I do not accept that we have failed in producing helicopter capability in Afghanistan. The Secretary—[Interruption.] No, my right hon. Friend the Secretary of State has just set out some of the figures, including an 80 per cent. increase in the availability of helicopter hours over the past two and a half years. We also have an enormous programme of procurement of new helicopters: there are the Danish Merlins and the—[Interruption.] I am coming to that in a second. There are the Merlins that are coming back from Iraq and being fitted up to theatre-entry standard for Afghanistan, as well as the prospect of the eight Mk 3 Chinooks, which will be available for operations again by the end of this year. There is also the re-engining of the Lynx helicopters and the prospect of Wildcat, which is being manufactured. That is a very good record. As for the Merlins from Denmark, they are being upgraded to theatre-entry standard as rapidly as possible. I cannot responsibly force through such procedures more rapidly than the experts can deliver them. Indeed, that would be an extremely dangerous thing to do.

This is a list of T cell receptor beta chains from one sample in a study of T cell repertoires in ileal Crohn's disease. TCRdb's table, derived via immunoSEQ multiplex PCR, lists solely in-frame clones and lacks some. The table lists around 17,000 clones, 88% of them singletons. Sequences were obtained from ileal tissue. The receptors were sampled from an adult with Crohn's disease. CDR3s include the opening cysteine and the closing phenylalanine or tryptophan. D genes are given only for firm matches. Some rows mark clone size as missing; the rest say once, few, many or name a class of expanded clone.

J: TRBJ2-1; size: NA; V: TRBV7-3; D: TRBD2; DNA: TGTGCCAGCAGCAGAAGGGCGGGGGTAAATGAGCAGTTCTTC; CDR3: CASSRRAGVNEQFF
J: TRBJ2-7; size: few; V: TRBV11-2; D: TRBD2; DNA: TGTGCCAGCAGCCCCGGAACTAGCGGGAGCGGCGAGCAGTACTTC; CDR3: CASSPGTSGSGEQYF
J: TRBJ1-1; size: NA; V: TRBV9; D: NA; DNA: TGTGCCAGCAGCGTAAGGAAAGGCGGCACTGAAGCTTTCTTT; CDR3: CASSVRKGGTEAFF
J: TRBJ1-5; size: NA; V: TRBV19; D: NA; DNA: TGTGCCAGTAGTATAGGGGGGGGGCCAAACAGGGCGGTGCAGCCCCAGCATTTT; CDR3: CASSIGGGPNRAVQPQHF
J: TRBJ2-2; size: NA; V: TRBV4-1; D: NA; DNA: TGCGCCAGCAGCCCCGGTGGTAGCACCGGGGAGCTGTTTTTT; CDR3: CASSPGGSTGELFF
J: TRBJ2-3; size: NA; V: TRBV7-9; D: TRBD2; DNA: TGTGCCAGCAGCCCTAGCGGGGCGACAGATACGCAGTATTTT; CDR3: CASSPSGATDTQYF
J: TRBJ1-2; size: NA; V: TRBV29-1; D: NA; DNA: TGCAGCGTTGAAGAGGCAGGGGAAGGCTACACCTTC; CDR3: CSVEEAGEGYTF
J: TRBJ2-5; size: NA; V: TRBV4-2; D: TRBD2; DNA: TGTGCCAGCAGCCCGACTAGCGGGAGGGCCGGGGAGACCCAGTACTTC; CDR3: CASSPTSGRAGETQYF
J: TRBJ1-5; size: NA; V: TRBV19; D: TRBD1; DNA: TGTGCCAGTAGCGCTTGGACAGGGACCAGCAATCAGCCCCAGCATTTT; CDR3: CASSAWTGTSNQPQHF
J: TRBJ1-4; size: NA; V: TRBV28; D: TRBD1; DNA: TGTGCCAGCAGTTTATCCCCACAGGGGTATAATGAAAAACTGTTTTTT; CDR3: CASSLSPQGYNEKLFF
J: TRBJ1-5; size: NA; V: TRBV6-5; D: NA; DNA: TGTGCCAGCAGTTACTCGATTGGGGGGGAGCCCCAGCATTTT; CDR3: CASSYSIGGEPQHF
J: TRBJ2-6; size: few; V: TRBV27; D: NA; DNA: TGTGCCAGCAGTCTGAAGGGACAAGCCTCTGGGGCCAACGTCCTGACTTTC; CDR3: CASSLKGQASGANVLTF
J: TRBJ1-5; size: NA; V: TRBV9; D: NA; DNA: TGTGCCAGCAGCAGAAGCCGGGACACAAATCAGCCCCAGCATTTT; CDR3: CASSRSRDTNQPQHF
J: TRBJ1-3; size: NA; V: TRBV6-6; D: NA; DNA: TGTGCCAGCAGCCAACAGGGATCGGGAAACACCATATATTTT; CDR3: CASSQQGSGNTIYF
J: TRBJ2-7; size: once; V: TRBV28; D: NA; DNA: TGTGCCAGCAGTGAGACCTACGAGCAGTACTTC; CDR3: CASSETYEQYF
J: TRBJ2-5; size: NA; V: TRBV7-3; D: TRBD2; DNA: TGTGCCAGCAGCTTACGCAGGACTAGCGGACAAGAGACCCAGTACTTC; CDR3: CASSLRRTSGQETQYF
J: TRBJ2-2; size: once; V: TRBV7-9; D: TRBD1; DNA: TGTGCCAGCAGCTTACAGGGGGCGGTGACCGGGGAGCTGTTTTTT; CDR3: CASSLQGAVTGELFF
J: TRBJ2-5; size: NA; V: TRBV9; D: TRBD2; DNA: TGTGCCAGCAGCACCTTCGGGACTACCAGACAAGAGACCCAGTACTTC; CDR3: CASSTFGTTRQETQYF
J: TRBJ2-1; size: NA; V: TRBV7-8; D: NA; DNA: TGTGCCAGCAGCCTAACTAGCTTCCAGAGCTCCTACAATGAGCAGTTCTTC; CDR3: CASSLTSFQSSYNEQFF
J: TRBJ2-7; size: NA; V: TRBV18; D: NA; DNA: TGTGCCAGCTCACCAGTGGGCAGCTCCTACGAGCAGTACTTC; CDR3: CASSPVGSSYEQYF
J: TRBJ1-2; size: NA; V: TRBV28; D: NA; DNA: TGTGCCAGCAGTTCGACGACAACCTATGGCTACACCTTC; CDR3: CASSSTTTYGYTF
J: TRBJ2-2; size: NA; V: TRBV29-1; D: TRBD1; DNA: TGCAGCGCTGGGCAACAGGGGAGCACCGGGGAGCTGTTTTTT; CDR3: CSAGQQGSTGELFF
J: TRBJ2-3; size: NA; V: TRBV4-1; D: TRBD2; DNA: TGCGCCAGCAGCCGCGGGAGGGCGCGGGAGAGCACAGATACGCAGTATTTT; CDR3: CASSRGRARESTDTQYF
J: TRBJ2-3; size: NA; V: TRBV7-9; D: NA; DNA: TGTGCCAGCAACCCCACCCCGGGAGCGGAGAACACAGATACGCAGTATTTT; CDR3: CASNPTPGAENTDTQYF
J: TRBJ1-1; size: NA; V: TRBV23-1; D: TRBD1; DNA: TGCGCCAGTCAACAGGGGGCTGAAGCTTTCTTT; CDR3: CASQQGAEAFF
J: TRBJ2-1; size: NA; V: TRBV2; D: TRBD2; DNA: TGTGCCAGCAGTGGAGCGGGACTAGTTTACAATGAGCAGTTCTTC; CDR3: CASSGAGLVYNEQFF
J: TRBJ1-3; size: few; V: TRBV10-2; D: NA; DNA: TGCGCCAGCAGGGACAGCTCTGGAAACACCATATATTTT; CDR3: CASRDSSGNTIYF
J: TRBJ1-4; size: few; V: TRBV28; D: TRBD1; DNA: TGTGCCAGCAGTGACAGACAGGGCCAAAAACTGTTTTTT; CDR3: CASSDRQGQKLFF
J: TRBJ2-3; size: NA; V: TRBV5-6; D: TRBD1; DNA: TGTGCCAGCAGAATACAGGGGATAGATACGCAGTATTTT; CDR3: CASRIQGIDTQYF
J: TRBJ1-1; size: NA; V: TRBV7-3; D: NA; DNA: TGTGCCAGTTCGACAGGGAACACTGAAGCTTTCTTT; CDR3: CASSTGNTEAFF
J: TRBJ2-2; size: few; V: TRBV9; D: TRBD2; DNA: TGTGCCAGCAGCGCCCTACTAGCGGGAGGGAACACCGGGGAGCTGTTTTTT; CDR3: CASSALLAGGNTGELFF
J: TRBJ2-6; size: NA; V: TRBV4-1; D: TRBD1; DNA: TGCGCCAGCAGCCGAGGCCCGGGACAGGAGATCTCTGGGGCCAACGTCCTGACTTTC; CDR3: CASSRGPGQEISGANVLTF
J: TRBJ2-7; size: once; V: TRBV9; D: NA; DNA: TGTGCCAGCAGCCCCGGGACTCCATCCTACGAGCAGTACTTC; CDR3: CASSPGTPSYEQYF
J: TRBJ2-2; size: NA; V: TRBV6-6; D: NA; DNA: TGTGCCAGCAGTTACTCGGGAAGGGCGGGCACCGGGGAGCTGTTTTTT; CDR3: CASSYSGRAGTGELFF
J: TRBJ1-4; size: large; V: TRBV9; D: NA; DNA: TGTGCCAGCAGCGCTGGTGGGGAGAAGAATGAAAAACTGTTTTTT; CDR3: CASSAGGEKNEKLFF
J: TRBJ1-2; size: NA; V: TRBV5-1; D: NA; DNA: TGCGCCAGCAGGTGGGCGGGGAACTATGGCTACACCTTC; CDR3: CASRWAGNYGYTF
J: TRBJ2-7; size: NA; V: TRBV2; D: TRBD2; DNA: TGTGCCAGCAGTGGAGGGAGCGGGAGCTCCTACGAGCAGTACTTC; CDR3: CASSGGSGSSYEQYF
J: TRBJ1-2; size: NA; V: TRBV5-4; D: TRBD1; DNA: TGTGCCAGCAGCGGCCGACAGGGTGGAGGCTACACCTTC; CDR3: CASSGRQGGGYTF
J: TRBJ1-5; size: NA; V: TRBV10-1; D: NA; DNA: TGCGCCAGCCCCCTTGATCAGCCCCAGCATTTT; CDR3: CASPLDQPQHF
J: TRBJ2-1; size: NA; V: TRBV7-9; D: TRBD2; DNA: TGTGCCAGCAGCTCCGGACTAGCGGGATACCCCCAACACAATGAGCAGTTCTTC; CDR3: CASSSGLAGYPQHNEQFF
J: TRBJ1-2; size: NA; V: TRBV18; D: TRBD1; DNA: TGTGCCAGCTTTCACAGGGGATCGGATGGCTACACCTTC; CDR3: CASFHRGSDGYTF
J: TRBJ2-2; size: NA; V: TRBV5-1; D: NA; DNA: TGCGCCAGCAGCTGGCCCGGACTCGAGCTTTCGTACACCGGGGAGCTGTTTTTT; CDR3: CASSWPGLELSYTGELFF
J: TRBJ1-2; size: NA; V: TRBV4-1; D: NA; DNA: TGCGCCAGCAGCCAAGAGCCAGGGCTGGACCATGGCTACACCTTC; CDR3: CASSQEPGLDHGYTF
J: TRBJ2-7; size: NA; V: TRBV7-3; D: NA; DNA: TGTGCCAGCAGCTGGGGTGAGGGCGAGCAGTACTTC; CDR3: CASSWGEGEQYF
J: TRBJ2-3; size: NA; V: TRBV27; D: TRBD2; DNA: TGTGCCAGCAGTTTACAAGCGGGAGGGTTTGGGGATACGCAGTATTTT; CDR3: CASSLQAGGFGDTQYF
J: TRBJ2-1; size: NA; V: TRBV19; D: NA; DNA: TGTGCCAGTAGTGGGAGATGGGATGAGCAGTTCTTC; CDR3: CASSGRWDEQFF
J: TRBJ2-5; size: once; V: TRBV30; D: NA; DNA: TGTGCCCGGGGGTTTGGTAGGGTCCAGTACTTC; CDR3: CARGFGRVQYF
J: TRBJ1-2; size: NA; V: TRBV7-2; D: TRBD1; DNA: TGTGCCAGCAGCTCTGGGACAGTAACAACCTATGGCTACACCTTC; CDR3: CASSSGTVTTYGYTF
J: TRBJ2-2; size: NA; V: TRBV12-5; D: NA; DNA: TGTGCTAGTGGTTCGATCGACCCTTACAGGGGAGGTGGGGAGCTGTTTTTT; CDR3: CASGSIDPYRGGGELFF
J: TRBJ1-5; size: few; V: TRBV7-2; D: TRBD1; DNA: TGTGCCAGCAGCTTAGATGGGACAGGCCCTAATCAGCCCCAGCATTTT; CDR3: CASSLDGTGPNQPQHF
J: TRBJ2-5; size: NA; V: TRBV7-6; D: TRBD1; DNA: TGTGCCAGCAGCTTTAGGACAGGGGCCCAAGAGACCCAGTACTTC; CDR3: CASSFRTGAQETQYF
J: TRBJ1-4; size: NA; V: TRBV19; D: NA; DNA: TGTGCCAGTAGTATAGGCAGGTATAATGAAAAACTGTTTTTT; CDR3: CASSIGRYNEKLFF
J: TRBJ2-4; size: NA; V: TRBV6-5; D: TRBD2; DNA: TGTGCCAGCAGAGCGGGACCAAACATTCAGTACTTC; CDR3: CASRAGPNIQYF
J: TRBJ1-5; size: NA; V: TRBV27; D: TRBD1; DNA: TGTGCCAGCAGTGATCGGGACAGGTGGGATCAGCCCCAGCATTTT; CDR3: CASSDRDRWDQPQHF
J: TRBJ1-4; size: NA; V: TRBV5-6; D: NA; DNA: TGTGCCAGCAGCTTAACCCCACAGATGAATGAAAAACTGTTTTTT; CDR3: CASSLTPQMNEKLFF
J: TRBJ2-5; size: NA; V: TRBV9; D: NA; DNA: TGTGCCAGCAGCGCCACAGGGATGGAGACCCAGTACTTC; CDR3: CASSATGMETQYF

We currently expect to consider initial gate later this year.
I am grateful to the Secretary of State for that answer. However, given that a number of people, including retired military officers, former Defence Secretaries and academics, are now saying that Trident is both irrelevant and unaffordable, will the Secretary of State defer the initial gate process and the hundreds of millions of pounds that it would commit us to spending until a further, full debate in this place that takes into account the new financial and strategic circumstances?
The available resources for defence expenditure are set during spending rounds. The most recent comprehensive spending review set the Department’s budget for the financial years 2008 to 2011. The Department’s expenditure plans after 2010-11 are not yet agreed. We review the detailed allocation of the defence budget during regular planning rounds to ensure that we match available resources to defence priorities and commitments.